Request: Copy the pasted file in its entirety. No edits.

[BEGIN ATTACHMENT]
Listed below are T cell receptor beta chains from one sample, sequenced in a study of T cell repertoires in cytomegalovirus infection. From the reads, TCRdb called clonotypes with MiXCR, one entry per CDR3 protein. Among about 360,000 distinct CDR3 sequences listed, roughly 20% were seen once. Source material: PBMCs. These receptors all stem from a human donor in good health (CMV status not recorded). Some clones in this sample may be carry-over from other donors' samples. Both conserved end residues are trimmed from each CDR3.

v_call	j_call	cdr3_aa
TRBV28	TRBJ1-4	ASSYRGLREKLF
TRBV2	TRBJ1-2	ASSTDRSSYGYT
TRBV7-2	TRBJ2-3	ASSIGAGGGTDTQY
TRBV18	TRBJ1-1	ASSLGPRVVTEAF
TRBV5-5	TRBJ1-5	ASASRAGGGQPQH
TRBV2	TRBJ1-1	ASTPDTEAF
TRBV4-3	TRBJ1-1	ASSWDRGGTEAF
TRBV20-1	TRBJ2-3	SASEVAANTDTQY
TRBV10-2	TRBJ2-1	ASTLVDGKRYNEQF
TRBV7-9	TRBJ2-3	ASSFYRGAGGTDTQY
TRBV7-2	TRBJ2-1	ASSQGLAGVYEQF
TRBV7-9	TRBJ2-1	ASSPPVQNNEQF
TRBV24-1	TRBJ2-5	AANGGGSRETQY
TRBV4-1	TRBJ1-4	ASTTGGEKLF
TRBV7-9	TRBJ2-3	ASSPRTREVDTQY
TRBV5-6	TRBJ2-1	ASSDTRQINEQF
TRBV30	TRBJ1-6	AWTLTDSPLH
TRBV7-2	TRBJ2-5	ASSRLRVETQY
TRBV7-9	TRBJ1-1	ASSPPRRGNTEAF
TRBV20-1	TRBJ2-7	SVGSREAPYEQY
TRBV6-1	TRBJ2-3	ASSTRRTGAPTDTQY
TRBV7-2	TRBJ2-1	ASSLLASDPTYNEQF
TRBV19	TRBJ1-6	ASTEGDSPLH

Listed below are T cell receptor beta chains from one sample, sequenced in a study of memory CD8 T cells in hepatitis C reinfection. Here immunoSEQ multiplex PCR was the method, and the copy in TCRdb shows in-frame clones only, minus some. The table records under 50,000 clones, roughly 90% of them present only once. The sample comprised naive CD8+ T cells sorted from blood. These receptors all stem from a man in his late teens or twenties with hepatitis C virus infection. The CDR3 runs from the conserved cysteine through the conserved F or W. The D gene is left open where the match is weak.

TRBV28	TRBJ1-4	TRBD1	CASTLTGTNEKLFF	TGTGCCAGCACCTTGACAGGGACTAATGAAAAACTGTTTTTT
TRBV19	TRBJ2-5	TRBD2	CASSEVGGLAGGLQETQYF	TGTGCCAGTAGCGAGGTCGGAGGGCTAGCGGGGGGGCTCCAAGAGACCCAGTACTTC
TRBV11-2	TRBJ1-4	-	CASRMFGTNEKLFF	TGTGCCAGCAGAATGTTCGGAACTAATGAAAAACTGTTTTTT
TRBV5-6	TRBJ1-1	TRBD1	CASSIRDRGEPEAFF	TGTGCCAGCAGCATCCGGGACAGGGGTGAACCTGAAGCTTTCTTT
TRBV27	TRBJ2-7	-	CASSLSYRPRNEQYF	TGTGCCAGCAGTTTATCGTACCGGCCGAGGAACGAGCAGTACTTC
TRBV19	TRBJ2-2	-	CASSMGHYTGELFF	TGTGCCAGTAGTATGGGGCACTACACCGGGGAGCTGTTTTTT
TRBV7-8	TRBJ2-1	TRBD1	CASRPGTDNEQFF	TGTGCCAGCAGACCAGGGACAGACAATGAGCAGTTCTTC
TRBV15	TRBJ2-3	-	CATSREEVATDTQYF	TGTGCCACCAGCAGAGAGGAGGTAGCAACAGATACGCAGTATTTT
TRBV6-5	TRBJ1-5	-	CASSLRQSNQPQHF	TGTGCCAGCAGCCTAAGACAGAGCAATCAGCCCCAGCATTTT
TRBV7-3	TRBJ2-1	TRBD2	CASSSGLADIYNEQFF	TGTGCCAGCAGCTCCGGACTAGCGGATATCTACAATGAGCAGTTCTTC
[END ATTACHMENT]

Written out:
Listed below are T cell receptor beta chains from one sample, sequenced in a study of T cell repertoires in cytomegalovirus infection. From the reads, TCRdb called clonotypes with MiXCR, one entry per CDR3 protein. Among about 360,000 distinct CDR3 sequences listed, roughly 20% were seen once. Source material: PBMCs. These receptors all stem from a human donor in good health (CMV status not recorded). Some clones in this sample may be carry-over from other donors' samples. Both conserved end residues are trimmed from each CDR3.

v_call	j_call	cdr3_aa
TRBV28	TRBJ1-4	ASSYRGLREKLF
TRBV2	TRBJ1-2	ASSTDRSSYGYT
TRBV7-2	TRBJ2-3	ASSIGAGGGTDTQY
TRBV18	TRBJ1-1	ASSLGPRVVTEAF
TRBV5-5	TRBJ1-5	ASASRAGGGQPQH
TRBV2	TRBJ1-1	ASTPDTEAF
TRBV4-3	TRBJ1-1	ASSWDRGGTEAF
TRBV20-1	TRBJ2-3	SASEVAANTDTQY
TRBV10-2	TRBJ2-1	ASTLVDGKRYNEQF
TRBV7-9	TRBJ2-3	ASSFYRGAGGTDTQY
TRBV7-2	TRBJ2-1	ASSQGLAGVYEQF
TRBV7-9	TRBJ2-1	ASSPPVQNNEQF
TRBV24-1	TRBJ2-5	AANGGGSRETQY
TRBV4-1	TRBJ1-4	ASTTGGEKLF
TRBV7-9	TRBJ2-3	ASSPRTREVDTQY
TRBV5-6	TRBJ2-1	ASSDTRQINEQF
TRBV30	TRBJ1-6	AWTLTDSPLH
TRBV7-2	TRBJ2-5	ASSRLRVETQY
TRBV7-9	TRBJ1-1	ASSPPRRGNTEAF
TRBV20-1	TRBJ2-7	SVGSREAPYEQY
TRBV6-1	TRBJ2-3	ASSTRRTGAPTDTQY
TRBV7-2	TRBJ2-1	ASSLLASDPTYNEQF
TRBV19	TRBJ1-6	ASTEGDSPLH

Listed below are T cell receptor beta chains from one sample, sequenced in a study of memory CD8 T cells in hepatitis C reinfection. Here immunoSEQ multiplex PCR was the method, and the copy in TCRdb shows in-frame clones only, minus some. The table records under 50,000 clones, roughly 90% of them present only once. The sample comprised naive CD8+ T cells sorted from blood. These receptors all stem from a man in his late teens or twenties with hepatitis C virus infection. The CDR3 runs from the conserved cysteine through the conserved F or W. The D gene is left open where the match is weak.

TRBV28	TRBJ1-4	TRBD1	CASTLTGTNEKLFF	TGTGCCAGCACCTTGACAGGGACTAATGAAAAACTGTTTTTT
TRBV19	TRBJ2-5	TRBD2	CASSEVGGLAGGLQETQYF	TGTGCCAGTAGCGAGGTCGGAGGGCTAGCGGGGGGGCTCCAAGAGACCCAGTACTTC
TRBV11-2	TRBJ1-4	-	CASRMFGTNEKLFF	TGTGCCAGCAGAATGTTCGGAACTAATGAAAAACTGTTTTTT
TRBV5-6	TRBJ1-1	TRBD1	CASSIRDRGEPEAFF	TGTGCCAGCAGCATCCGGGACAGGGGTGAACCTGAAGCTTTCTTT
TRBV27	TRBJ2-7	-	CASSLSYRPRNEQYF	TGTGCCAGCAGTTTATCGTACCGGCCGAGGAACGAGCAGTACTTC
TRBV19	TRBJ2-2	-	CASSMGHYTGELFF	TGTGCCAGTAGTATGGGGCACTACACCGGGGAGCTGTTTTTT
TRBV7-8	TRBJ2-1	TRBD1	CASRPGTDNEQFF	TGTGCCAGCAGACCAGGGACAGACAATGAGCAGTTCTTC
TRBV15	TRBJ2-3	-	CATSREEVATDTQYF	TGTGCCACCAGCAGAGAGGAGGTAGCAACAGATACGCAGTATTTT
TRBV6-5	TRBJ1-5	-	CASSLRQSNQPQHF	TGTGCCAGCAGCCTAAGACAGAGCAATCAGCCCCAGCATTTT
TRBV7-3	TRBJ2-1	TRBD2	CASSSGLADIYNEQFF	TGTGCCAGCAGCTCCGGACTAGCGGATATCTACAATGAGCAGTTCTTC